Photo Gear

How to Choose Right, Travel Light and Create Great Images

Vernazza Afternoon, Italy

 

Can you really get by with just a camera, or do you need to also lug around a bunch of extra gear and accessories?

If you ask me, I think it’s definitely possible, and sometimes even preferable.

From what I’ve learned and experienced, it’s simpler to choose the bare minimum of gear that you need and learn to work with that. When you have too much stuff, it can become a burden, mentally, monetarily and physically.

But just how much is enough to be able to capture the moments and experiences of your life?

What Camera Do You Need?

The answer to this is as unique as you are. But I know that’s not helpful at all.

So in an attempt to overly simplify it to help you choose the right camera for your needs, I’ve whittled down every type of photographer into 3 (very broad) groups below. So based on which one you identify with most, hopefully you can better figure out what camera will suit you.

1) The Convenience Photographer

If you’re most interested in ease-of-use and portability, I’d say a camera phone is all you need.

Being able to take pretty decent photos with your phone – something you likely already carry around with you, anyway – is a huge benefit. And even though I currently have a full DSLR setup, I’ll admit even I rely quite heavily on my camera phone for taking everyday images.

Pros:

  • Simple to use
  • Small and easy to carry
  • You’re more likely to always have this with you

Cons:

  • Lowest quality images
  • Minimal functionality

2) The Casual Photographer

If you’re looking for more than what a camera phone can provide, the next step would be to get a full-featured point-and-shoot compact camera.

While not as convenient as a camera phone, a compact camera is still an all-in-one solution because you don’t have to worry about buying separate lenses.

Plus, many compact cameras are able to capture really high-quality images, and some even offer many advanced manual options, mimicking those of professional-level gear.

Pros:

  • Still pretty simple to use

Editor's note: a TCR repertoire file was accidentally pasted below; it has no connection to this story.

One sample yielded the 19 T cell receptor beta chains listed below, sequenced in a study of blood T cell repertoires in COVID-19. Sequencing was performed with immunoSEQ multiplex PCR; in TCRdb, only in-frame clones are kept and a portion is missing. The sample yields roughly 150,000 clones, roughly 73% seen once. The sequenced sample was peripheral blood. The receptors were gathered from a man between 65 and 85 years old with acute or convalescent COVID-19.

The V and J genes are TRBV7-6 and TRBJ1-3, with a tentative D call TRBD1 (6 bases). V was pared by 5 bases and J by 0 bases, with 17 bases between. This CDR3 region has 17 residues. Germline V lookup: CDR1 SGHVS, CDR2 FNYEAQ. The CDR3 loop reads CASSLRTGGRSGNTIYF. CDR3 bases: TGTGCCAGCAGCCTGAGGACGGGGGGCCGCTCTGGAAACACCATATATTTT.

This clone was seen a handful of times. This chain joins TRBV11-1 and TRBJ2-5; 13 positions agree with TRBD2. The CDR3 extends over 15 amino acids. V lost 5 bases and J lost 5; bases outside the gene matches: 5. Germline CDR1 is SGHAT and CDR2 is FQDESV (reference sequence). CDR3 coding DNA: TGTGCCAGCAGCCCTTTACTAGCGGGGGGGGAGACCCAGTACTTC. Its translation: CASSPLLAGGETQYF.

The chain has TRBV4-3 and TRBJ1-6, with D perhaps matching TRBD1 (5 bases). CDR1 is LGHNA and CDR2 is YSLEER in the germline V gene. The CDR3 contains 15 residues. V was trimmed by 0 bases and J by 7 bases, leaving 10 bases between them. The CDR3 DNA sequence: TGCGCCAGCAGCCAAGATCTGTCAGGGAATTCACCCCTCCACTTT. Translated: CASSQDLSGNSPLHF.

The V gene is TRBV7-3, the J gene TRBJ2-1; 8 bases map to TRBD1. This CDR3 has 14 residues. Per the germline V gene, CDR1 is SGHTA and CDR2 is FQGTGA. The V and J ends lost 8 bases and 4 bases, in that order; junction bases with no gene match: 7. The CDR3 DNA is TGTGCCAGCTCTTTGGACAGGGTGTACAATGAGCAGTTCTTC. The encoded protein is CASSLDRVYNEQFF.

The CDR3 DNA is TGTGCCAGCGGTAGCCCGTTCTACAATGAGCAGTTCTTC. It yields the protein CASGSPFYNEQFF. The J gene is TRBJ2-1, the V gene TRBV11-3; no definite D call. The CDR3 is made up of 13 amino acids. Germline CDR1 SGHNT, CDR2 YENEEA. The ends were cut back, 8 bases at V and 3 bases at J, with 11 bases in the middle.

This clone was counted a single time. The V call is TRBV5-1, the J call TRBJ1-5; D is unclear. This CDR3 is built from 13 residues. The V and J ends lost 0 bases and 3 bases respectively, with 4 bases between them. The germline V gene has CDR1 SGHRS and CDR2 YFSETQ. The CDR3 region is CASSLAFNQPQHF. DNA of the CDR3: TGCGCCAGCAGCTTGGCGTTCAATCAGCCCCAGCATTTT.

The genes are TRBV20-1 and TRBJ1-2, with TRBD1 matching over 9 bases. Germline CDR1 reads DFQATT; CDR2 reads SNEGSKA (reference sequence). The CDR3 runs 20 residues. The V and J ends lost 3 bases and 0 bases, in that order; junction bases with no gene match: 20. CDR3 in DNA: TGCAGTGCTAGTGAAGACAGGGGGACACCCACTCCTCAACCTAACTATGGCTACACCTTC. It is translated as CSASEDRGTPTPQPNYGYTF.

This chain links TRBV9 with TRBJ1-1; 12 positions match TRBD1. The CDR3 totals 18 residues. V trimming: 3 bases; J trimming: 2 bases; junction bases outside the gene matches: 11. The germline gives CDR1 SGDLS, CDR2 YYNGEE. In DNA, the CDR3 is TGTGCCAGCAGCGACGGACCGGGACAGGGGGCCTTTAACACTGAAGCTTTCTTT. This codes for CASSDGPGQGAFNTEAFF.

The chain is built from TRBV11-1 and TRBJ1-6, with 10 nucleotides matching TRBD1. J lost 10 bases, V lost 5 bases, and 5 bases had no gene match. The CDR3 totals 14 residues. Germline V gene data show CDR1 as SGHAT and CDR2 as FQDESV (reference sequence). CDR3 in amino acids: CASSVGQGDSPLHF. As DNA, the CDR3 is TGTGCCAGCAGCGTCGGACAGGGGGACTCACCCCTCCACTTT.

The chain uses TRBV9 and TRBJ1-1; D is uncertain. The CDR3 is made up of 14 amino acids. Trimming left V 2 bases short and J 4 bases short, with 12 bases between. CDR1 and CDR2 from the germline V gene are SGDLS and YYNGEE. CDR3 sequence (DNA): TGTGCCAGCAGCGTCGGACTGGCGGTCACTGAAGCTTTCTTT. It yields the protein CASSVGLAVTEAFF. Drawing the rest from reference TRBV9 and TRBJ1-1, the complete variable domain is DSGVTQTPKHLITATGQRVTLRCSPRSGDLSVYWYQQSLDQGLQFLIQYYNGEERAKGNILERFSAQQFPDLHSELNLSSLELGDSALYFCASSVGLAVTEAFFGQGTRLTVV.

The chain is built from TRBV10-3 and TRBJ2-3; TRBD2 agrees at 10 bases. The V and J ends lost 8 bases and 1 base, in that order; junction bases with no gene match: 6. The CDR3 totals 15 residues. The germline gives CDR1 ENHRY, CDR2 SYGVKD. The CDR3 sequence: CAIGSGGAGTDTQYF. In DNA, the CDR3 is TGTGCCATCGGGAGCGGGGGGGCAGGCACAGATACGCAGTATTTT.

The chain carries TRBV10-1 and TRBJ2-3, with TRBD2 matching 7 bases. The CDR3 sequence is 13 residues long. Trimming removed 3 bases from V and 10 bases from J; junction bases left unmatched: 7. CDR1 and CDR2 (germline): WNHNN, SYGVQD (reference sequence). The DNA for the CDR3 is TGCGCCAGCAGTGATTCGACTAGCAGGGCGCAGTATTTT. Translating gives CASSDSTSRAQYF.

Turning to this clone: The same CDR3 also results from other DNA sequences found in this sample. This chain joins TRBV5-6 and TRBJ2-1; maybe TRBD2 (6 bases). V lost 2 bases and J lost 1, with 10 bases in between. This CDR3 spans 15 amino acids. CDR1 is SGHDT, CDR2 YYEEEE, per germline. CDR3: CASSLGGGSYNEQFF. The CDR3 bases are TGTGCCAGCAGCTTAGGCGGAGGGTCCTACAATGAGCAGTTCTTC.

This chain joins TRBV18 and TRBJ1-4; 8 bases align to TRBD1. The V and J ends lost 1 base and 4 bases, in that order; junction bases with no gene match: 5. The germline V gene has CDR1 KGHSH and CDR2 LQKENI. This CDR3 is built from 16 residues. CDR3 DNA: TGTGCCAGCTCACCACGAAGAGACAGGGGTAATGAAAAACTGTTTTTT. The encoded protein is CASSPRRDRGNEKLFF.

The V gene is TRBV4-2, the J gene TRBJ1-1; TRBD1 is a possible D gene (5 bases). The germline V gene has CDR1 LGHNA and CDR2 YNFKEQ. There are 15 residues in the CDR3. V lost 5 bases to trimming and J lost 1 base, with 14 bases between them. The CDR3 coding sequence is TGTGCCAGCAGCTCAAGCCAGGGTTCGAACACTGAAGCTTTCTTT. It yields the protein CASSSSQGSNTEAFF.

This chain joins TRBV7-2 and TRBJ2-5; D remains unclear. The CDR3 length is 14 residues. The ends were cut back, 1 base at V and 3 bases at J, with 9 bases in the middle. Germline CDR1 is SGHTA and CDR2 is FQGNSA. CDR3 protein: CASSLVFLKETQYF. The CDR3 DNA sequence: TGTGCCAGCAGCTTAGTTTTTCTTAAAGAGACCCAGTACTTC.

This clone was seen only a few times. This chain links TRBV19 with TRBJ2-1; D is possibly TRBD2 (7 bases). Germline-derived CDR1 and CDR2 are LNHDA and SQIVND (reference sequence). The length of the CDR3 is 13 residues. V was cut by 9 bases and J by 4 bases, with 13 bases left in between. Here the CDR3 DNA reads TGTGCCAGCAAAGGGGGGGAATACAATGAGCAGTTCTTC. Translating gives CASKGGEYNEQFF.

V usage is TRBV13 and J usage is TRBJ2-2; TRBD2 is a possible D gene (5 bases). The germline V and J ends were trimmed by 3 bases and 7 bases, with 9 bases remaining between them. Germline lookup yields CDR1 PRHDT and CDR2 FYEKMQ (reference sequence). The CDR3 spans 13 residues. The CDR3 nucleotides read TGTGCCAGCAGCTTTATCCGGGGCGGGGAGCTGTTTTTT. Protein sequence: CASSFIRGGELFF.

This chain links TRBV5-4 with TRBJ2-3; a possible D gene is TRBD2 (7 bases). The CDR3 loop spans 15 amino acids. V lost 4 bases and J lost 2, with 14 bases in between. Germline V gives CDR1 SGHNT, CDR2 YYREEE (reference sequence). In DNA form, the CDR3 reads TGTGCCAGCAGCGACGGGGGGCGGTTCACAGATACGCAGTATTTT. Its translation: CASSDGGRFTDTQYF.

• Relatively small and easy to carry
  • Increased image quality over cell phone cameras
  • More advanced controls
  • Cheaper than getting a camera body plus lenses

Cons:

  • Some manual features on point-and-shoot cameras are less intuitive and harder to find in the menus (than when trying to do the same thing on a DSLR, for example)
  • Quality still falls short of more pro-level gear

3) The Avid / Pro Photographer

If you’re a more serious photographer, you may want to step it up even more and aim for pro-level gear. I would still keep it pretty simple, though, and I think all you’ll really need is this:

  • A camera body (i.e. not a point-and-shoot with a built-in lens)
  • A few lenses (1-3 will probably be enough)
  • Memory cards

These items are basically all I ever needed and used when I was shooting professionally (you can read more details on my exact gear below) and I think if you want to keep it simple, this is likely all you’ll need.

Pros:

  • highest-quality images
  • the most manual control
  • more options for getting the “perfect” gear set up (I say “perfect” because you’ll probably find that it’s hard to get the exact combination of gear that you want)

Cons:

  • more expensive
  • more complicated
  • heavier and/or more gear to manage

What Accessories Do You Need?

I know I said “need” above, but I’m using that term loosely. In some cases you don’t really “need” much, if anything, extra.

If you’re in the first two groups above (i.e. a Convenience or Casual shooter), I’m not sure you’ll need anything besides a camera.

If you fall into the last group, the Avid/Pro, then you’ll probably want to consider some other accessories (and in the next section you’ll see a list of what I actually have and recommend).

But before you go out and add to your arsenal, be sure you’ve actually taken a moment to decide whether or not you actually need whatever it is you’re thinking about buying. Because remember, whatever you buy, you obviously have to pay for, but you also have to carry.

Let’s take, for instance, tripods.

While some would argue tripods are necessary, I never use them. Instead, I make use of whatever’s around me, like a wall. This absolutely beats having to haul a big, heavy-ass piece of equipment around with me all day (which is actually not really an option when traveling and walking for miles).

So before choosing anything extra, just keep in mind your actual needs versus your perceived needs.

What Gear Do I Have?

Simpler Photo Gear

 

So now we’ve come to the section where I lay it all out for you to see. I know when I started, I loved knowing “what’s in the bag” of other photographer’s (and usually it was a lot!).